Sixteen Fireballs travelled to Dromineer last weekend to take advantage of a special pre-worlds coaching session at Lough Derg Yacht Club. The programme, organised by the Irish Fireball Association and supported by Irish Sailing, was delivered by top dinghy coach Thomas Chaix of Dinghy Performance. Many travelled down on the Friday and the weekend kicked off in the local Whiskey Still bar where sailors enjoyed the best catch-up since the start of the pandemic. Saturday saw a beautiful sunny day on the lake but alas very light winds. The morning was far from wasted however as multiple rigging advice sessions took place around the dinghy park with generous advice and help given by the more experienced Fireballers to the several new members of the class. With a World Championship at LDYC this August the class is enjoying a boost as sailors from around the island seek out Fireballs to enter the fray. New faces in the dinghy park included Adrian Lee and Ossian Geraghty, Immy Hauer and Hugo Mikka, youth team Ella O’Callaghan and Oscar George from LDYC, Andrés Gonzalez and Ana Grande from Killaloe, and flying in from the Netherlands Jane Butler with her “old” 420 crew Jenny Andreasson. Hugo’s renovation work on his newly acquired Duvoisin was especially admired by all. When a light breeze showed signs of filling in coach Thomas Chaix briefed the sailors on light air techniques, especially boat handling with minimal use of the rudder and maximum use of sails and body weight within the rules around the start-line. Once afloat the sailors went through multiple starting practice followed by a few short windward-leeward races. Helping out in a second RIB were ex-Fireball volunteers from Killaloe Philip Despard and Stefany Gorski. The debrief ashore analysed the issues and opportunities in the light airs, in particular anticipating where the next shift was coming from – it was relatively easy to see the breeze pattern approaches on the flat water. Thomas talked too about the “runway” position on the line and putting yourself into a position to accelerate to the gun. Discussion also around the legal niceties of establishing an overlap, and defending your space from “robbers”! With no useful breeze filling in after late afternoon the fleet returned to boat tweaking and prepping before a terrific barbeque organised by class treasurer Marie Barry with much help from BBQ prepper Stephen Oram and very many others. If the light airs of the day were somewhat frustrating on the water the stunning setting of the lake views from the club balcony made up for a lot on Saturday evening with great food and great company.
Sunday dawned with the promise of better wind and sure enough by the time of the briefing a very decent breeze had set in across the lake. Out on the water more starting practice took place on variously biased lines. Another exercise with downwind starts was very interesting – a running start led to the entire fleet arriving in a bunch at the leeward mark, creating a very realistic big-fleet scenario where multiple gains and losses occur at leeward marks. The bottom line – no pun intended – is that a boat which anticipates a bunched-up mess ahead and slows down for a clean rounding often comes out ahead. The message being that it’s the exit from the mark which counts and sailors need to think ahead and anticipate how they will position to exit the mark cleanly inside the opposition. After many of these exercises the fleet returned ashore for a debrief and lunch before re-launching for a three-race series to finish off the weekend. Heading out into the building breeze in the stunning setting of the lake it was easy to appreciate what a fantastic setting Dromineer is for sailing. By now the winds were 12-15 knots with occasional sharper gusts. Thomas set Olympic-triangle type courses and three terrific races were had in champagne sailing conditions. Race one was won by Noel Butler and Stephen Oram, with Josh Porter/Cara McDowell, and Jane Butler and Jenny on their heels, followed by Ed Og Butler sailing with Ismail Inan. In race two Frank Miller/Ed Butler snr led to the windward but on the second reach got into a luffing match with Butler/Oram which took them both well off the lead and allowed Ed Og to ultimately take the win. Race three was won by Ed Og, followed home by his sister Jane with Butler/Oram in third. By winning two races Ed Og took the series on tiebreaker from Butler/Oram. Fun prizes were presented in the dinghy park afterwards as the fleet packed up for home. An interesting and very useful technique used by Thomas at the event was to post multiple videos of the various exercises, positions and sail shapes on the class WhatsApp group along with running commentary. This supplemented or took the place of debriefs and allow participants to analyse their performance and handling at their leisure. Asking participants afterwards about their key takeaways from the weekend was interesting. “Closing out the Robber Boats on the start-line”; “Land of Opportunity – slow down and get a good leeward mark rounding”; “importance of risk management in unstable wind”; “starting transits, getting an idea how the land looks against the pin instead of a single object transit; “On the lake find pressure first, then figure out shifts”. Newcomers really appreciated the help with boat set-up and advice in the dinghy park which was a hive of cooperative activity. Overall this was an absolutely fantastic coaching weekend. It was a mark of Thomas’s professionalism that he got so much done on the light air day and the class really appreciated his quite advanced advice on some tricky topics. The stunning setting of the club never fails to impress and the class and club are really looking forward to hosting the Worlds in August sponsored by Carrickcraft and Tipperary County Council. With 52 boats already registered and a closing date in June this is now looking like a great 60 boat plus World Championship.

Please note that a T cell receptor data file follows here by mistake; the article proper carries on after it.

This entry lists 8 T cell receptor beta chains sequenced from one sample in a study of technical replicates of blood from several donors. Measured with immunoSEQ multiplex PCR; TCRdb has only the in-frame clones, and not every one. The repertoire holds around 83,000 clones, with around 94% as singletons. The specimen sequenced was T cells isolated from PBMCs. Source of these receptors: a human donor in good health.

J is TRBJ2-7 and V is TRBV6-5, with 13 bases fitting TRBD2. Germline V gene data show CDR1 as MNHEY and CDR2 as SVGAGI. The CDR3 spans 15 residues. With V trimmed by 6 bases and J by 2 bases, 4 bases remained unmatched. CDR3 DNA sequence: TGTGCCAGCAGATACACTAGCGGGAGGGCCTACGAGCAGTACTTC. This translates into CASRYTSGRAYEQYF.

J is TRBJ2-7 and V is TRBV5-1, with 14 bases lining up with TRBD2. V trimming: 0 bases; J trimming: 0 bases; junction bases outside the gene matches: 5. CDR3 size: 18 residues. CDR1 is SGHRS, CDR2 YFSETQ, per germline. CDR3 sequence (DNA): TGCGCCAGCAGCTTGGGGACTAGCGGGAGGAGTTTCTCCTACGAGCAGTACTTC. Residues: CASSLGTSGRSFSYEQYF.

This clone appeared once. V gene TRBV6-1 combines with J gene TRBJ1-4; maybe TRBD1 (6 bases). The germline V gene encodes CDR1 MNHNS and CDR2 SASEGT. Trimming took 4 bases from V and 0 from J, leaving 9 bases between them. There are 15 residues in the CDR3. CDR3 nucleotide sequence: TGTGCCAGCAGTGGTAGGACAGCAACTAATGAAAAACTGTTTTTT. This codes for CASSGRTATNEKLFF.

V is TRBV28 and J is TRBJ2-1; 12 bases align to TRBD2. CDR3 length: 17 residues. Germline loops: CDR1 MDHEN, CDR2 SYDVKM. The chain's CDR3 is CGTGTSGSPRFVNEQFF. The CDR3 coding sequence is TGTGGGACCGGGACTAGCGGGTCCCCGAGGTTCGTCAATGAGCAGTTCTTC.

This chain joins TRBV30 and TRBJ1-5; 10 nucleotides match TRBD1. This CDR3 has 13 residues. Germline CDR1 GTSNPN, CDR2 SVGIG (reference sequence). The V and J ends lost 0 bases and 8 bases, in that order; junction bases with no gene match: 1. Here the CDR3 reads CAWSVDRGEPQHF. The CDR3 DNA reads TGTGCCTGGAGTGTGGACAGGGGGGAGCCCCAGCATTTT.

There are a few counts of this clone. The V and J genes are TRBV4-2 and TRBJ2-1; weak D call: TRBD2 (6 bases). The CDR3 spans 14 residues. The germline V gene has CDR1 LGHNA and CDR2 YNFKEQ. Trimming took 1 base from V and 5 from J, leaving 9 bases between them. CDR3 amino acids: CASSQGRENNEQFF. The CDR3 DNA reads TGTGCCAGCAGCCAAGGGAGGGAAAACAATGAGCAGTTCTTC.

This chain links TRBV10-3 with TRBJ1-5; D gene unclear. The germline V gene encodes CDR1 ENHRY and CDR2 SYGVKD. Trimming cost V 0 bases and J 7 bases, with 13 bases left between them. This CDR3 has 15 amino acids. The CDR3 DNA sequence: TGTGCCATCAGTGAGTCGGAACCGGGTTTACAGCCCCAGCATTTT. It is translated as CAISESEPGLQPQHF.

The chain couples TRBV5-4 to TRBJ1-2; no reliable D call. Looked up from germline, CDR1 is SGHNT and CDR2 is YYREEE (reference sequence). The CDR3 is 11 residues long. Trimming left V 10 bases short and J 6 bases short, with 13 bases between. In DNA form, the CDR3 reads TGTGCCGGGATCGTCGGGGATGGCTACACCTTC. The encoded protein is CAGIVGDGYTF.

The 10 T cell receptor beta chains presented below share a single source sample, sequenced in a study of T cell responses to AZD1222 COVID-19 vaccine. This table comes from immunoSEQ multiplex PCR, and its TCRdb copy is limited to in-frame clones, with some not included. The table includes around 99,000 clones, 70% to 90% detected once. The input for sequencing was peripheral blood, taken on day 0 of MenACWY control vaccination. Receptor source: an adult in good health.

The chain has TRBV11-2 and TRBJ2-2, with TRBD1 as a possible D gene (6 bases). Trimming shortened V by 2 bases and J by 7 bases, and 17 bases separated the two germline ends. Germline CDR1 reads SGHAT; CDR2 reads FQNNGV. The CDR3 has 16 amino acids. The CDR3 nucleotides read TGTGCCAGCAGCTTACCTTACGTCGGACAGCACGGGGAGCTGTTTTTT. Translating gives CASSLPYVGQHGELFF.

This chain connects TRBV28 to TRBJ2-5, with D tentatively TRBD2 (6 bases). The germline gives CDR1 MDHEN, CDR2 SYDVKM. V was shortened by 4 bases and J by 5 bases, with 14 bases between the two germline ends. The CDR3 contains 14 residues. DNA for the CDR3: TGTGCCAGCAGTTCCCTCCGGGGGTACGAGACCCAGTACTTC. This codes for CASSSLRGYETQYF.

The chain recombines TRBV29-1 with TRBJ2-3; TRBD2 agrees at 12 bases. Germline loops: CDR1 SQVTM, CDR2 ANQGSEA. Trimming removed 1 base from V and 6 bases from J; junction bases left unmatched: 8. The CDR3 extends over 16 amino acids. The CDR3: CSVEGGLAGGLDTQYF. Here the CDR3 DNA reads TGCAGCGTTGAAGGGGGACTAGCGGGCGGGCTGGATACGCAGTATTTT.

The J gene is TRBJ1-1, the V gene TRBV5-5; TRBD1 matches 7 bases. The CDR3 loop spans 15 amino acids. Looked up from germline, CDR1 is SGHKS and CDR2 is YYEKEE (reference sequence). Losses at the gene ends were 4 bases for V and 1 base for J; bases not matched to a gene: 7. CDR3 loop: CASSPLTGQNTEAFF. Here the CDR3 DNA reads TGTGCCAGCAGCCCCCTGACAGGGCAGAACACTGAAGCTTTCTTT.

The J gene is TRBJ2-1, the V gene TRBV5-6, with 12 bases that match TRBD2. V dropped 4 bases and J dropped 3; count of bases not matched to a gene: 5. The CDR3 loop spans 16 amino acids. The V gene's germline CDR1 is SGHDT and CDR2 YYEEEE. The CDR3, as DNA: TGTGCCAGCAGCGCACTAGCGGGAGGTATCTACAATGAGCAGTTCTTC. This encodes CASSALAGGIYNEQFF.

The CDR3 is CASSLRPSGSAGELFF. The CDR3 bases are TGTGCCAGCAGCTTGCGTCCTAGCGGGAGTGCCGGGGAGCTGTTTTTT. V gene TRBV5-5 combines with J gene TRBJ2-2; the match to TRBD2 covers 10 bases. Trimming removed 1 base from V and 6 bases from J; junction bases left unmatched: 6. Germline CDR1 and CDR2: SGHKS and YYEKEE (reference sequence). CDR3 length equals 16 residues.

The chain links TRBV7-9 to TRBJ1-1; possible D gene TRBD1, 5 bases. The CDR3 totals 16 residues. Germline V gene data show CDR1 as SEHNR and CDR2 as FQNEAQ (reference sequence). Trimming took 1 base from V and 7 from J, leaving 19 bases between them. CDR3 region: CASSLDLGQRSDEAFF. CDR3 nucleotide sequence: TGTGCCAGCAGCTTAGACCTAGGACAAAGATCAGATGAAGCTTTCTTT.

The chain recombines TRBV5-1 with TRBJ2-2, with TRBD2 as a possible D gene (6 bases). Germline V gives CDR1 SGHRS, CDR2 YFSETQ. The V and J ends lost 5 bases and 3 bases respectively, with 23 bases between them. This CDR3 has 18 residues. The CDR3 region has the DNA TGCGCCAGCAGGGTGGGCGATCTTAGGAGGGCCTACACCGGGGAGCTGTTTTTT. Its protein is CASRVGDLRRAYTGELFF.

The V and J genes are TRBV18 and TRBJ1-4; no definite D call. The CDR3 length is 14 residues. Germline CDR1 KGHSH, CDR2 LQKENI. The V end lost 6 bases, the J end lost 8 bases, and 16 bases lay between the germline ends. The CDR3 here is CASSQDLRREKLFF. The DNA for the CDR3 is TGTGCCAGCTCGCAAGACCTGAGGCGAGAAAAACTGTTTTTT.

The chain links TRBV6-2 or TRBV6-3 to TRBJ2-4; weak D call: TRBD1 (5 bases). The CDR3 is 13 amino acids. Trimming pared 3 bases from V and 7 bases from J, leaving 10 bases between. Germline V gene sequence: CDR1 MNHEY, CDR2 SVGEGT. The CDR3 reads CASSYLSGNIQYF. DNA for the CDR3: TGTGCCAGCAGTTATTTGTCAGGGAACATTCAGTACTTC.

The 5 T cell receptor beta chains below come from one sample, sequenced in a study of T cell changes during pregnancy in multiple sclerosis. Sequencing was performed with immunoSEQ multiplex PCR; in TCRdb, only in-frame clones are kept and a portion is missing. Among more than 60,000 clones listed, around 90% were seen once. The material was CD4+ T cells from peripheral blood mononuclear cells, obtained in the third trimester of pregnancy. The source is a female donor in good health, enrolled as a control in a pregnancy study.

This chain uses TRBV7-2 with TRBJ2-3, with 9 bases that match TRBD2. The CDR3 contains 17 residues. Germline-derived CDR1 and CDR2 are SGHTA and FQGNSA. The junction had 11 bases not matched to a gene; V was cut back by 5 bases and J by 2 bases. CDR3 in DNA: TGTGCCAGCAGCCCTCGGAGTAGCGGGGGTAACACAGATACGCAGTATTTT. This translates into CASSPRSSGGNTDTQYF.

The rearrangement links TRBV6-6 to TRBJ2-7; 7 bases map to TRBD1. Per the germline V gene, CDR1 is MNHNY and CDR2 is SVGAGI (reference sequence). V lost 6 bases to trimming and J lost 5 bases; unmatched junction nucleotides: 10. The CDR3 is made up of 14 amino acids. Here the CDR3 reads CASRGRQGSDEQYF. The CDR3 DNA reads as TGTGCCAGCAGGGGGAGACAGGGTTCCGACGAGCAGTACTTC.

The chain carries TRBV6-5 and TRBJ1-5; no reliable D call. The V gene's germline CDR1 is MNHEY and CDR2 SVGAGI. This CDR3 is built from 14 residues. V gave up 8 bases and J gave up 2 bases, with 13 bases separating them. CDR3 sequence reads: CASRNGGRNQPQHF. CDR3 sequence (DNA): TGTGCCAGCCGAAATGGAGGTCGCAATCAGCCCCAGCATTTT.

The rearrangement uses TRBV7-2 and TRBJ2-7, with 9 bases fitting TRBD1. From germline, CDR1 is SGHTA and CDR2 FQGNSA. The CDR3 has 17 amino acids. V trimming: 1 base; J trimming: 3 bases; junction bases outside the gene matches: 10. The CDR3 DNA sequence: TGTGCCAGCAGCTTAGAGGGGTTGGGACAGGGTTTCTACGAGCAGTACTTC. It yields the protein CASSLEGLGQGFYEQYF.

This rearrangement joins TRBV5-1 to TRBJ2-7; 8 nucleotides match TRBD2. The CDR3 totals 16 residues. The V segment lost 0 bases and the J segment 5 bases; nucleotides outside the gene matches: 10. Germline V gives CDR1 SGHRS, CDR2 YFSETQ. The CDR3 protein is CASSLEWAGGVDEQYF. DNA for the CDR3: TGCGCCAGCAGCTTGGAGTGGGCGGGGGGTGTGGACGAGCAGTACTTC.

Photo credit Thomas Chaix/Dinghy Performance